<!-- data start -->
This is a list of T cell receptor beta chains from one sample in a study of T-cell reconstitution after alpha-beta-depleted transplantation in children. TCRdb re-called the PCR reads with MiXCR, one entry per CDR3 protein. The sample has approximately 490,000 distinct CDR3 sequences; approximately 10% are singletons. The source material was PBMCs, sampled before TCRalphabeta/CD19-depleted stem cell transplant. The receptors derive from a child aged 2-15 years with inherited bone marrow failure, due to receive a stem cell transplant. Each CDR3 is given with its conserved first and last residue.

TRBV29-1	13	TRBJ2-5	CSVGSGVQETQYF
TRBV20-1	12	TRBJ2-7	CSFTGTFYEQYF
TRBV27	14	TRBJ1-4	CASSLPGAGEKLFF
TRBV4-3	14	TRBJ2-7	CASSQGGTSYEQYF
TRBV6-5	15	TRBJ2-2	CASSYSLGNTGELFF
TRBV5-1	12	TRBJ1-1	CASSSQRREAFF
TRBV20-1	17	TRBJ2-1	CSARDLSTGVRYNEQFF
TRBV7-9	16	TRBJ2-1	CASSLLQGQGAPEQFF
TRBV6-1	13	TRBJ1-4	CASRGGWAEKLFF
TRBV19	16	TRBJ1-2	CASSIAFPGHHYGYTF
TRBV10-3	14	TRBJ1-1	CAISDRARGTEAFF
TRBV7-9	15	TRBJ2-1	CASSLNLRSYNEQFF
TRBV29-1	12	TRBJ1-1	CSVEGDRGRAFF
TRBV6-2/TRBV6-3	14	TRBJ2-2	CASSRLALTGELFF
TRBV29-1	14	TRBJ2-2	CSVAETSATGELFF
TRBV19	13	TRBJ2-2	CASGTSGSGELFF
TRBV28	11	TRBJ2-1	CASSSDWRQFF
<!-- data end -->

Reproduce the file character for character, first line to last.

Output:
This is a list of T cell receptor beta chains from one sample in a study of T-cell reconstitution after alpha-beta-depleted transplantation in children. TCRdb re-called the PCR reads with MiXCR, one entry per CDR3 protein. The sample has approximately 490,000 distinct CDR3 sequences; approximately 10% are singletons. The source material was PBMCs, sampled before TCRalphabeta/CD19-depleted stem cell transplant. The receptors derive from a child aged 2-15 years with inherited bone marrow failure, due to receive a stem cell transplant. Each CDR3 is given with its conserved first and last residue.

TRBV29-1	13	TRBJ2-5	CSVGSGVQETQYF
TRBV20-1	12	TRBJ2-7	CSFTGTFYEQYF
TRBV27	14	TRBJ1-4	CASSLPGAGEKLFF
TRBV4-3	14	TRBJ2-7	CASSQGGTSYEQYF
TRBV6-5	15	TRBJ2-2	CASSYSLGNTGELFF
TRBV5-1	12	TRBJ1-1	CASSSQRREAFF
TRBV20-1	17	TRBJ2-1	CSARDLSTGVRYNEQFF
TRBV7-9	16	TRBJ2-1	CASSLLQGQGAPEQFF
TRBV6-1	13	TRBJ1-4	CASRGGWAEKLFF
TRBV19	16	TRBJ1-2	CASSIAFPGHHYGYTF
TRBV10-3	14	TRBJ1-1	CAISDRARGTEAFF
TRBV7-9	15	TRBJ2-1	CASSLNLRSYNEQFF
TRBV29-1	12	TRBJ1-1	CSVEGDRGRAFF
TRBV6-2/TRBV6-3	14	TRBJ2-2	CASSRLALTGELFF
TRBV29-1	14	TRBJ2-2	CSVAETSATGELFF
TRBV19	13	TRBJ2-2	CASGTSGSGELFF
TRBV28	11	TRBJ2-1	CASSSDWRQFF